The Pittsburgh Penguins NHL team is facing backlash after one of its staffers Photoshopped masks onto people in an image shared on social media. The original photo featured multiple people either not wearing masks or wearing them incorrectly.
The image and associated tweet were shared on March 3 and were designed to thank fans for their loyalty and support during a time where public gatherings have been either banned or limited in much of the country.
We just had to say this again…
Thanks for the continued support, Penguins fans.
We can’t wait to see you tomorrow night. pic.twitter.com/f3KGjhHWR0
— Pittsburgh Penguins (@penguins) March 4, 2021
The photo was published after the Penguin’s first game since the pandemic began where fans were allowed back in the stands (Tuesday, March 2, 2021). The issue is that the photo above has been altered, and the original image (by Getty) depicts multiple fans either not wearing masks or wearing them incorrectly.
— Taylor Haase (@TaylorHaasePGH) March 4, 2021
The woman in the upper right who is not wearing a mask was cropped out of the picture entirely, while the man on the lower center and woman on the upper right were edited to look as though the masks were being worn properly.
The choice to edit the faces and publish the image sparked controversy as many fans point out that it was easier for the team to adjust reality rather than properly enforce mask-wearing rules.
Enforce the mask rule instead of altering the photo. Silly.
— CronkiteProject (@bezsylk) March 4, 2021
Do you guys have any way to enforce mask wearing?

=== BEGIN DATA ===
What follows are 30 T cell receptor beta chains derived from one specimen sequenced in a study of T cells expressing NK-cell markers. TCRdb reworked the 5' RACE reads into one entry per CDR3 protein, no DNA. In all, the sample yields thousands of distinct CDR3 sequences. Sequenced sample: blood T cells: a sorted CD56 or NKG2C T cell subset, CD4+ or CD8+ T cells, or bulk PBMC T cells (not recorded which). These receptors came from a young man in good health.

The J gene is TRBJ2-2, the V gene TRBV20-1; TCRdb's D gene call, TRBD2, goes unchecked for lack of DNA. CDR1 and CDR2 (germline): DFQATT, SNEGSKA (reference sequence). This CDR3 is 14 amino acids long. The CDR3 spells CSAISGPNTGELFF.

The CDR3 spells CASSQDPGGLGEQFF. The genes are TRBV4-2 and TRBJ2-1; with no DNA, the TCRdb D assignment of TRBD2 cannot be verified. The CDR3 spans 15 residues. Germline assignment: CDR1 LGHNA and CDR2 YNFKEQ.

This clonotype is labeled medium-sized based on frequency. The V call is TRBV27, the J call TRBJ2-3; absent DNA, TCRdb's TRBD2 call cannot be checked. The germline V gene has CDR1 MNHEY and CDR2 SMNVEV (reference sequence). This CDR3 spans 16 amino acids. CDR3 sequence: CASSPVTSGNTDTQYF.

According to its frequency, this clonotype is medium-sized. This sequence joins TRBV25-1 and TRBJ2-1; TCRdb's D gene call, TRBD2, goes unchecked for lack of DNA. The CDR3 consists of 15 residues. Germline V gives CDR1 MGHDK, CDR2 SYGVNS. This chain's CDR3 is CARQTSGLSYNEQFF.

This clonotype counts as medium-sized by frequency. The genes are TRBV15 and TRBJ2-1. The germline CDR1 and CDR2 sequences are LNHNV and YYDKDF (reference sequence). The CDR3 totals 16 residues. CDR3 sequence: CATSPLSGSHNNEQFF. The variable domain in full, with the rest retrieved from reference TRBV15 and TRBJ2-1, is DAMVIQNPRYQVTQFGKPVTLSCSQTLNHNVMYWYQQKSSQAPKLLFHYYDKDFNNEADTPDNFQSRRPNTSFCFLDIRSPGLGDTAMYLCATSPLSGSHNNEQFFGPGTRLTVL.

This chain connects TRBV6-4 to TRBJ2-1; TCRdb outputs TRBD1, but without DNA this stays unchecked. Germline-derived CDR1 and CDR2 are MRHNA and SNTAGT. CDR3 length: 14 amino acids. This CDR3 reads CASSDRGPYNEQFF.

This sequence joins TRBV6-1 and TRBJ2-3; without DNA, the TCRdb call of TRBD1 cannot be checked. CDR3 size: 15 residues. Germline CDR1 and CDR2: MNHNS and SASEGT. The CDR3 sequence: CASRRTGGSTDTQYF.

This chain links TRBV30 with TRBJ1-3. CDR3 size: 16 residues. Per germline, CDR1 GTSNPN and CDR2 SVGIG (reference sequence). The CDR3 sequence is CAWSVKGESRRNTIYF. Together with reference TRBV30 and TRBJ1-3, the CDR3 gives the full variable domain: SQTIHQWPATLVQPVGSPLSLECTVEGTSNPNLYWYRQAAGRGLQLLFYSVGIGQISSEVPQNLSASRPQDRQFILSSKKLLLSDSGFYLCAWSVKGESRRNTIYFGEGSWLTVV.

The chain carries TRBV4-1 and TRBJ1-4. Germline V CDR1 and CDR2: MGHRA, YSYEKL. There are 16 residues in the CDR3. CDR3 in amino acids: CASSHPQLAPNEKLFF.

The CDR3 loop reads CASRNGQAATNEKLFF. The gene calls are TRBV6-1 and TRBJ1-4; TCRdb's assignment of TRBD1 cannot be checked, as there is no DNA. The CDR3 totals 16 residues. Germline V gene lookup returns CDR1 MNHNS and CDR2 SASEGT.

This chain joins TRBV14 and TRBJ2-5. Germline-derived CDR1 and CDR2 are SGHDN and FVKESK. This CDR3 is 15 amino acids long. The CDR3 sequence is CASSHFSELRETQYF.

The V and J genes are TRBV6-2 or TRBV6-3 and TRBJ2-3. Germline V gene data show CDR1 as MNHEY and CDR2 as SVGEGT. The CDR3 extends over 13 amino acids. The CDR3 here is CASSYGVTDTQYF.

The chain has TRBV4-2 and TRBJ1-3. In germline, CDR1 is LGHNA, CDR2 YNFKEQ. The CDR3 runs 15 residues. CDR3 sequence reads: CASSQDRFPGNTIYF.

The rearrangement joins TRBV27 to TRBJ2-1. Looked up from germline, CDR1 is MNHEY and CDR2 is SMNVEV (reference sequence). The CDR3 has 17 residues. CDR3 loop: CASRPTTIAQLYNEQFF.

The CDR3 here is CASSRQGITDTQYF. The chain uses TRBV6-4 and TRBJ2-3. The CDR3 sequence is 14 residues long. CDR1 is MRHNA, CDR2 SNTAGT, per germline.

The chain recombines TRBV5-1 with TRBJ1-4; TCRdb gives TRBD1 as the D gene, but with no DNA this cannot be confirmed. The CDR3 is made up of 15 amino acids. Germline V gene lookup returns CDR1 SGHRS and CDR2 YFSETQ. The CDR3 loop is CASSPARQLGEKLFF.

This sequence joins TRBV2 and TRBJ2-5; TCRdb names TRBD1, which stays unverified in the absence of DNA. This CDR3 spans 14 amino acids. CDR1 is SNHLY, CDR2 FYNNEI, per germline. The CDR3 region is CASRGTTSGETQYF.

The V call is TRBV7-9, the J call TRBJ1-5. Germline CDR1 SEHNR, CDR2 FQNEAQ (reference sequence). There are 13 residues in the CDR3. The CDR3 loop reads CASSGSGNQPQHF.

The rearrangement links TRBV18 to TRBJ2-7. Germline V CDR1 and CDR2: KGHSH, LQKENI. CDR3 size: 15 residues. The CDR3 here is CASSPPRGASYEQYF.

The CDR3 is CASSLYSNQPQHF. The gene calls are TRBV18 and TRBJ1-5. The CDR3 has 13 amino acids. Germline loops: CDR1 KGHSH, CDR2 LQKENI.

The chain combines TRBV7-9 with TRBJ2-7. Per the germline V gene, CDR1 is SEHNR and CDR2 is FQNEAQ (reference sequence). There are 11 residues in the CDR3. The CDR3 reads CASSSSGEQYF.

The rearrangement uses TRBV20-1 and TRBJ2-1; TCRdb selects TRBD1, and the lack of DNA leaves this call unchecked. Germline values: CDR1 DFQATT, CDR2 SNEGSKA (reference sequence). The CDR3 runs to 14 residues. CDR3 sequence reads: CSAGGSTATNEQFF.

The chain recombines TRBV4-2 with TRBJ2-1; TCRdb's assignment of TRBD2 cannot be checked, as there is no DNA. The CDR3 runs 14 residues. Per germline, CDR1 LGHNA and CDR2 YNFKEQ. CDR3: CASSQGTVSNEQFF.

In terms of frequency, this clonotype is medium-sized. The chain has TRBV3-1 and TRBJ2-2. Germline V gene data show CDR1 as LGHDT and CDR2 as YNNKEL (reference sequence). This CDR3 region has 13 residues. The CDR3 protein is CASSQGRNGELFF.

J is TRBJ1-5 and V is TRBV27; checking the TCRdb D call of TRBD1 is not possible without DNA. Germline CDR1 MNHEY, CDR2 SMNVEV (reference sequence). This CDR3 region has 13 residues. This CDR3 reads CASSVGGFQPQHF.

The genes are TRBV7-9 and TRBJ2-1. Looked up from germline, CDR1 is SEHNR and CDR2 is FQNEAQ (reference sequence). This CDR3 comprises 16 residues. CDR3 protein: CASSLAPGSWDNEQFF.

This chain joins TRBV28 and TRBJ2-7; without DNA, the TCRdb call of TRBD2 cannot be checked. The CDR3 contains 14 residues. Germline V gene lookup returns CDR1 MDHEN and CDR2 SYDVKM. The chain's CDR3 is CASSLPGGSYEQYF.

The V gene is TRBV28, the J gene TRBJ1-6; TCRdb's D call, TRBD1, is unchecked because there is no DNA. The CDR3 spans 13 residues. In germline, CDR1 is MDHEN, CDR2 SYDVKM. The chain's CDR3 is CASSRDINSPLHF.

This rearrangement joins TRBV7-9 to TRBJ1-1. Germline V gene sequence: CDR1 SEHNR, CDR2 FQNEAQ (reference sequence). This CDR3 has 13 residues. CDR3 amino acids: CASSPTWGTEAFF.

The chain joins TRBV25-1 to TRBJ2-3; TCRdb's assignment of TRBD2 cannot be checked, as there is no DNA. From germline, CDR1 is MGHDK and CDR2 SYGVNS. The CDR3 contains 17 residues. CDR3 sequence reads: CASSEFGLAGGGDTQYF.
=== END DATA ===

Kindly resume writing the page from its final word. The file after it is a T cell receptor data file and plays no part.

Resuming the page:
— Melinda (@melwedde) March 4, 2021
I see you cropped the woman out that wasn’t wearing a mask …. I wonder why lmao. Quality standards
— jessica (@jcsgreenscreen) March 4, 2021
I am interested in coming to a game but let me ask, what are you doing to those who aren’t wearing masks properly??
— Erika (@Eeka6687) March 4, 2021
Following the backlash, the Penguins issued the following apologetic statement:
While perhaps well intended, our staffer should not have altered a wide crowd photo to adjust masks on faces of even a few fans who were not strictly following the rules. Our social media team should never send out altered photos to our fan base. This is a violation of our social media and safety policy, and this staffer has been disciplined.
Penguins CEO David Morehouse also told Pittsburgh’s local CBS affiliate that the organization was happy to have fans back in the arena and most people were wearing masks.
This is not the first time adding masks in post has caused controversy. Last year, Disneyland briefly tested a program where masks would be digitally added to photos of guests on rides if they were not wearing them or not wearing them properly. The company eventually suspended the practice but did not cite any reasoning for doing so.
(via KDKA 2)